El Diario fired employees Aug2014

El Diario employees Annette Santiago (l) and Rosa Murphy (r) claim they were illegally fired during a press conference on the steps of NY’s City Hall .

Stating the company’s financial situation is “difficult” and “needs to continue restructuring to reduce expenses and create sustainable businesses,” impreMedia sent a memo to El Diario employees saying it had to eliminate 7 Guild-represented positions at the paper.

In the memo dated December 2, the company offers a “voluntary resignation” package to Guild employees who willingly come forward to take the buyout before resorting to forced layoffs.

In an interview with Media Moves, CEO Francisco Seghezzo says this is a necessary measure to reduce overhead costs in the midst of a financial crisis.

“In the past year and a half impreMedia has laid off 100 employees. We still have a very heavy infrastructure. If we don’t make the necessary cuts, we won’t be able to continue operating,” he says. “We have no plans to shut down the company. We’re just trying to implement new business development strategies that will help us move the company forward.”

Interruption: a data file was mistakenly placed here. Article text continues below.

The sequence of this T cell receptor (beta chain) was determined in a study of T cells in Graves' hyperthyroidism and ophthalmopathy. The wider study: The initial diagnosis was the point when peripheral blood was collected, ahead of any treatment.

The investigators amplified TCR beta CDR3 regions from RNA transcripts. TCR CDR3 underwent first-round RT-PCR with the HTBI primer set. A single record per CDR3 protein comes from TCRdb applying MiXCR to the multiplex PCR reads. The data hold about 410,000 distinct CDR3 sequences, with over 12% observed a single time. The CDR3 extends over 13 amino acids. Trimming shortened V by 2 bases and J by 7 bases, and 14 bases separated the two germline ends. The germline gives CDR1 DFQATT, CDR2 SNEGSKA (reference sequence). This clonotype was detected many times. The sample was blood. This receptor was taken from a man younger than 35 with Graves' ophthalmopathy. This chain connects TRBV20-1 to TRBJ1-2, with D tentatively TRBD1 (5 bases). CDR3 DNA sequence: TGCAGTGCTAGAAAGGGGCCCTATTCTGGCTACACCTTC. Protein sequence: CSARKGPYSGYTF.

The “voluntary resignation” package, which was negotiated with support from the NY Guild, includes severance pay of one week of base salary for each six months of service and between 4 to 8 months of company-paid medical insurance benefits, based on how long each person worked at the company.

The deadline for the offer, which is limited to the editorial, sales and administration departments is December 16. The company reserves the right to reject any volunteer.

“We can’t have all the volunteers come from just one department,” Seghezzo points out.

If not enough volunteers come forward, the company will choose who they will let go by the end of the year. NY Newspaper Guild President Bill O’Meara negotiated the voluntary resignation offer with impreMedia management.

“It’s in nobody’s interest to have El Diario or impreMedia go out of business, but we have to protect the rights of our guild members,” says O’Meara. “We examined their books. We understand both El Diario and impreMedia as a whole are in a precarious financial position. We offered to work with them, but they haven’t been 100% cooperative, especially when they arbitrarily laid off guild members earlier this year.”

O’Meara refers to the 8 guild workers he claims were illegally terminated in June, violating a settlement agreement coordinated by the National Labor Relations Board after the union filed an unfair labor practice charge against ImpreMedia.